|Cole, Noel - Andy|
Submitted to: Transactions of the ASAE
Publication Type: Peer Reviewed Journal
Publication Acceptance Date: 2/2/2001
Publication Date: 11/16/2001
Citation: Interpretive Summary: Beef cattle producers face many challenges as the result of increased public concerns regarding effects of confined animal feeding operations on the environment. Appreciable quantities of ammonia can be omitted from feedlot surfaces and waste water retention ponds: the result of microbial break down of nitrogen containing compounds in excreted in feces and urine. .Decreasing the quantities of ammonia emitted from beef cattle feedyards would decrease the potential for adverse effects on air quality, reduce odors and increase the value of cattle manure as a fertilizer by increasing its nitrogen:phosphorus ratio. In this experiment, we used a laboratory scale system to evaluate the effects of several compounds on ammonia emissions from a mixture of soil, feces, and urine. The compounds tested decreased ammonia production by 30 to 98%. The most effective compounds were alum, calcium chloride, and a urease inhibitor. However, only the urease inhibitor seemed to be economically feasible. Because chemicals decrease ammonia production via different methods, more research is needed to determine if combinations of these chemicals can work synergistically to economically decrease emissions of ammonia from feedyards.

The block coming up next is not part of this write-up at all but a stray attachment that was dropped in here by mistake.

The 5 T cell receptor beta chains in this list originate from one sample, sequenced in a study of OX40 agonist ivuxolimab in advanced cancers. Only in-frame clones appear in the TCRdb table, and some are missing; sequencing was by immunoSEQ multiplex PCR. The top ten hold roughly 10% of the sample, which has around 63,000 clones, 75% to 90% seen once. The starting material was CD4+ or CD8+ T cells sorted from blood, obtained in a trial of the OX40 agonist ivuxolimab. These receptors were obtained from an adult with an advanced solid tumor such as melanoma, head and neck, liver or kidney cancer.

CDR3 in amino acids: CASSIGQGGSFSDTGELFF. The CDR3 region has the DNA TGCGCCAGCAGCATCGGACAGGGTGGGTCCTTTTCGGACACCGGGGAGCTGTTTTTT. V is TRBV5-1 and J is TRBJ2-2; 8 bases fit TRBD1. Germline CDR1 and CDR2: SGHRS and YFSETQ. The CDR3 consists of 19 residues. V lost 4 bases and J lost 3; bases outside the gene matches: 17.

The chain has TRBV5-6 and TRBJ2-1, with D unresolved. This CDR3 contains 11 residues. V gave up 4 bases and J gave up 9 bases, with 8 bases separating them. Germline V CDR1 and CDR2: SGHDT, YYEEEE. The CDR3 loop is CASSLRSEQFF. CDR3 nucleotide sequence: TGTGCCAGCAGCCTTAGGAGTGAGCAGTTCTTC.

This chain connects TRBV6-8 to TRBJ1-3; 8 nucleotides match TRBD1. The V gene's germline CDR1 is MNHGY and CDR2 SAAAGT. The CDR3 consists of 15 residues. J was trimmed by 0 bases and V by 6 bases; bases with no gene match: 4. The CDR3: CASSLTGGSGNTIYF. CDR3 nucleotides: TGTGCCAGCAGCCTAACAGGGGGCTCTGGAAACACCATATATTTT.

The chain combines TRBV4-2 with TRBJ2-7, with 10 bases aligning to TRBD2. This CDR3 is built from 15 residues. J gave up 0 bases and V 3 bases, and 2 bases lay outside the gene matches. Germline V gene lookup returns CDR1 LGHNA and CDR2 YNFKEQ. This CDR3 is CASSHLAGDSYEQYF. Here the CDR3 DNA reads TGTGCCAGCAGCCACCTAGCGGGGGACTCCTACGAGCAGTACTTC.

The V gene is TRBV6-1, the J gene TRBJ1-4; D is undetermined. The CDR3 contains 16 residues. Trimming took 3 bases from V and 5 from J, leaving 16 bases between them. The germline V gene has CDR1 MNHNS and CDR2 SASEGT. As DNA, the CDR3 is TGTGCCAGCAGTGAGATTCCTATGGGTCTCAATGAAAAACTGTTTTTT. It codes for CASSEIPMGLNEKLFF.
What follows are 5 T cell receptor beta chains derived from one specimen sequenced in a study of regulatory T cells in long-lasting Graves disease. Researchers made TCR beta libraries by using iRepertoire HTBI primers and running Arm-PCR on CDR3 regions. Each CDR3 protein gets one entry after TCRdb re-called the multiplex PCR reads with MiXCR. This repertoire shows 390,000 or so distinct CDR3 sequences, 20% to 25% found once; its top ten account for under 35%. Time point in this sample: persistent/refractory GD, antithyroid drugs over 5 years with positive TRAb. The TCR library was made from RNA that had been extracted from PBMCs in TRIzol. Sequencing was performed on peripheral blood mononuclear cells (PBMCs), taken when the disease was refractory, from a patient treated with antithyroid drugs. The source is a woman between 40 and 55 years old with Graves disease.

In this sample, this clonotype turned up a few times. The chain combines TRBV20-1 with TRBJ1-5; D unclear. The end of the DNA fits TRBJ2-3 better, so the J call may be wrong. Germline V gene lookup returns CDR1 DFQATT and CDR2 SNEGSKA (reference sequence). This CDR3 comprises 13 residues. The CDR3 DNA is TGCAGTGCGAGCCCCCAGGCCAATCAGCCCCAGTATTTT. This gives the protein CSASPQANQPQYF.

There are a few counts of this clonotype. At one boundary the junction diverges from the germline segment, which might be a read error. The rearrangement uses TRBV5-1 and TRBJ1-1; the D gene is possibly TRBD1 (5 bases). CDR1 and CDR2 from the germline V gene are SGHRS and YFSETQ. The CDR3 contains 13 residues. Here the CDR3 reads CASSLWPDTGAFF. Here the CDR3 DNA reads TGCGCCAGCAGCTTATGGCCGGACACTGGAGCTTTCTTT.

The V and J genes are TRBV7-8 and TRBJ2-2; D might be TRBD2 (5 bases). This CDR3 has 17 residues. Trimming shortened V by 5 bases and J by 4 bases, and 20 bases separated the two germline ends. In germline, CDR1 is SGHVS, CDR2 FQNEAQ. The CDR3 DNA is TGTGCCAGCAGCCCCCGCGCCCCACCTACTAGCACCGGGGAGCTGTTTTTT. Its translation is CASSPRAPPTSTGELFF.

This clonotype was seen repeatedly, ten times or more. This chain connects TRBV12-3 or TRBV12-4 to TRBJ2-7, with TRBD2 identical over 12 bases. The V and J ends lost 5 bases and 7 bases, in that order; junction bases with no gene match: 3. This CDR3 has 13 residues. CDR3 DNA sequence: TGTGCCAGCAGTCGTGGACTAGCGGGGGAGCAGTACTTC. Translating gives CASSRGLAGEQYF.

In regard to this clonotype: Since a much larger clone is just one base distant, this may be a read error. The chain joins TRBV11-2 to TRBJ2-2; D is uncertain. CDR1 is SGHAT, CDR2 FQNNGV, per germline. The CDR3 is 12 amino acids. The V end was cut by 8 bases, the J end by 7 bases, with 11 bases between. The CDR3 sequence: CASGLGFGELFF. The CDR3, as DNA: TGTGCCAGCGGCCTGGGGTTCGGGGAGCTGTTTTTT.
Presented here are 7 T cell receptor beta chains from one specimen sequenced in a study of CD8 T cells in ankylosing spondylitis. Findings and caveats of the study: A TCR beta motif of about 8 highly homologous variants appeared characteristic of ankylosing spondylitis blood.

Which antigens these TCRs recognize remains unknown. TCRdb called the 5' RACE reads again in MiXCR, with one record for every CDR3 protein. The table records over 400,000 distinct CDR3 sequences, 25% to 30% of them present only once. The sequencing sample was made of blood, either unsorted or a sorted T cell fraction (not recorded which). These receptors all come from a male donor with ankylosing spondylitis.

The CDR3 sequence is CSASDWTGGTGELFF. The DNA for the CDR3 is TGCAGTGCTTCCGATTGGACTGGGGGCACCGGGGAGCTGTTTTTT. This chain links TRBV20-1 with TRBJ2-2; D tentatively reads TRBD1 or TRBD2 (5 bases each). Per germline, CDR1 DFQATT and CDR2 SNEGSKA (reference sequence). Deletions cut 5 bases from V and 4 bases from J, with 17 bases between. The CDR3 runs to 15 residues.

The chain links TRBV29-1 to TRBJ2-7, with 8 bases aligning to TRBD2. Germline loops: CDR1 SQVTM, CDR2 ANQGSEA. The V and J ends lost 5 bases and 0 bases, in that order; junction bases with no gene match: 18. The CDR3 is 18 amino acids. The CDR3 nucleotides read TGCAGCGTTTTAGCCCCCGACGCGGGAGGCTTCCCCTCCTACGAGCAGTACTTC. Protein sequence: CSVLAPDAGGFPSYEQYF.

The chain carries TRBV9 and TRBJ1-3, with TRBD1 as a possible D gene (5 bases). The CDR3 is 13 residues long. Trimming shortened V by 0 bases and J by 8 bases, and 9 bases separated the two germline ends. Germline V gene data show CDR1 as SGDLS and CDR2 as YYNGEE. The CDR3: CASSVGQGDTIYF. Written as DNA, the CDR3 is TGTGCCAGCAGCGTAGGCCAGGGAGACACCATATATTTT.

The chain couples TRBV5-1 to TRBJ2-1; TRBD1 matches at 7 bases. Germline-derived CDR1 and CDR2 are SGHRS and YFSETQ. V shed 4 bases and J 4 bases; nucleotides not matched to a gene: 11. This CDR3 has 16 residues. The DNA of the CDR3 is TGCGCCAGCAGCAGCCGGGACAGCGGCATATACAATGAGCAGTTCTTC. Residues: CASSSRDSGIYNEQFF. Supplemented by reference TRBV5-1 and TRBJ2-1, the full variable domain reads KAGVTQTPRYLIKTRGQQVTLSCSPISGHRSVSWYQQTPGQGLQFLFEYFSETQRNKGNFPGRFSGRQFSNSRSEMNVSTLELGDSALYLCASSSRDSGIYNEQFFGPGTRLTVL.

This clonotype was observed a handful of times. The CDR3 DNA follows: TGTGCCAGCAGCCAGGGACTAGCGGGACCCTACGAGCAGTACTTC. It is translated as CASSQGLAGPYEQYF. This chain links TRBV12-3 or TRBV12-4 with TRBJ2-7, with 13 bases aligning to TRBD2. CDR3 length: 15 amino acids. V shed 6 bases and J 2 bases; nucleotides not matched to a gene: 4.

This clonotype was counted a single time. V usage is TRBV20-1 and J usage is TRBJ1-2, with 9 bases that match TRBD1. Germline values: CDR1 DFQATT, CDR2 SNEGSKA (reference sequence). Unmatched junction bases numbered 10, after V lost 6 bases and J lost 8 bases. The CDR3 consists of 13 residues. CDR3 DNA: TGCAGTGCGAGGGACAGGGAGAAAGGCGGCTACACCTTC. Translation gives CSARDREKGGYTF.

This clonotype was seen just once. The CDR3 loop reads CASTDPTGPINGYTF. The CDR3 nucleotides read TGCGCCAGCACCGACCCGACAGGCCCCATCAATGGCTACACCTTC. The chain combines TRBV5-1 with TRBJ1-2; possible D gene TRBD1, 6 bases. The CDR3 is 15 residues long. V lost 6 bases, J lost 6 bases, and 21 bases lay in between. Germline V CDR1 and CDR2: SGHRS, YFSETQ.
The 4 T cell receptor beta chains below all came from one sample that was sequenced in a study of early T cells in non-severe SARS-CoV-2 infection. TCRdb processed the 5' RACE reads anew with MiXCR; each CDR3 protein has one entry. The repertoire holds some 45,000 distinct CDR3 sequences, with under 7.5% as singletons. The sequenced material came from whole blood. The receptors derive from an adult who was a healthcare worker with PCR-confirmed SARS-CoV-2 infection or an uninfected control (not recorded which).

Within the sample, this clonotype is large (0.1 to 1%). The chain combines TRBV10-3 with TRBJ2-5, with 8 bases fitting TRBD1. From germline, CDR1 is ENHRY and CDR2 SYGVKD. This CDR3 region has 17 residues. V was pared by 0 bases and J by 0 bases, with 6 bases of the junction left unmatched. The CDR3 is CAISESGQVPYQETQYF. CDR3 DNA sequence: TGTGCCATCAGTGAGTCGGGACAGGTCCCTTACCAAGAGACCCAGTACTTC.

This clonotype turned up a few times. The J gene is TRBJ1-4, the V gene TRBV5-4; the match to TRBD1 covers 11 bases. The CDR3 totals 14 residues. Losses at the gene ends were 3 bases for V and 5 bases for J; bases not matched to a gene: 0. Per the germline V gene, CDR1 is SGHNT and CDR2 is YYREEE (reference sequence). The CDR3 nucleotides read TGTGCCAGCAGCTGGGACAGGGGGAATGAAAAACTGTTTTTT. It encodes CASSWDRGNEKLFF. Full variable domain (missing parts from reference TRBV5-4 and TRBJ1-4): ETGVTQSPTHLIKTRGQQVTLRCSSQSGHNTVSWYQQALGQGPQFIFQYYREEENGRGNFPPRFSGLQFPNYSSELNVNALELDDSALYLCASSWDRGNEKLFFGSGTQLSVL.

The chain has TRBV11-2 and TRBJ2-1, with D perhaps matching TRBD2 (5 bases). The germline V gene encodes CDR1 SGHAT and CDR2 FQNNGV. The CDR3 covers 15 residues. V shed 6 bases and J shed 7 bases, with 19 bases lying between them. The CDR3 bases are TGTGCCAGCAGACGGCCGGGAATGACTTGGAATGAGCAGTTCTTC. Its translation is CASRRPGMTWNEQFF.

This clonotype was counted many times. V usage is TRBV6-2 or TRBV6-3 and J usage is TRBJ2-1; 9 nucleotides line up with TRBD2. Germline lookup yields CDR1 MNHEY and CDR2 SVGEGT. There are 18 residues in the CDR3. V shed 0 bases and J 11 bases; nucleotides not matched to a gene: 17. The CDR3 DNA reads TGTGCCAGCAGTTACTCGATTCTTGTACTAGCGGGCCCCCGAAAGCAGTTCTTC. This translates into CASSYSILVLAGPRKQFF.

Technical Abstract: A laboratory study was conducted to evaluate soil amendments for reducing ammonia emissions from open-lot beef cattle feedlots. A mixture of 1550 g of soil, 133 g of feces, and 267 g of urine was placed into plastic containers of dimensions 20 cm x 20 cm x 12 cm depth. Using a vacuum system, clean air (3.2 L/min) was passed over the soil-manure surface and ammonia was trapped by bubbling the air through dilute sulfuric acid. Treatments consisted of a blank (soil with no manure), control (soil-manure mixture with no amendment), 4500 kg/ha A12(SO4)3 (alum), 9000 kg/ha alum, 375 kg/ha commercial product for reducing ammonia emissions (CP), 750 kg/ha CP, 4500 kg/ha calcium chloride (CaC12), 9000 kg/ha brown humate, 9000 kg/ha black humate, 1 kg/ha of the urease inhibitor N-(n-butyl)thiosphosphoric triamide (NBPT), and 2 kg/ha NBPT. There were four replications of each treatment. Ammonia emissions were measured for 21 days following application of the amendments. Cumulative ammonia emissions after 21 days, expressed as a percentage of the control, were 0.4% for the blank, 8.5% for 4500 kg/ha alum, 1.7% for 9000 kg/ha alum, 73.6% for 375 kg/ha CP, 68.2% for 750 kg/ha CP, 28.8% for 4500 kg/ha CaC12, 22.5% for 9000 kg/ha CaC12, 32.4% for 9000 kg/ha brown humates, 39.8% for 9000 kg/ha black humates, 35.9% for 1 kg/ha NBPT, and 34.4% for 2 kg/ha NBPT. Calculated costs of the amendments ranged from $0.12 to $5.53 per application per head. Results suggest that ammonia emissions from open feedlots can be reduced using amendments, but the costs may be prohibitive. Site-specific environmental impacts should be evaluated before using these amendments in a commercial setting.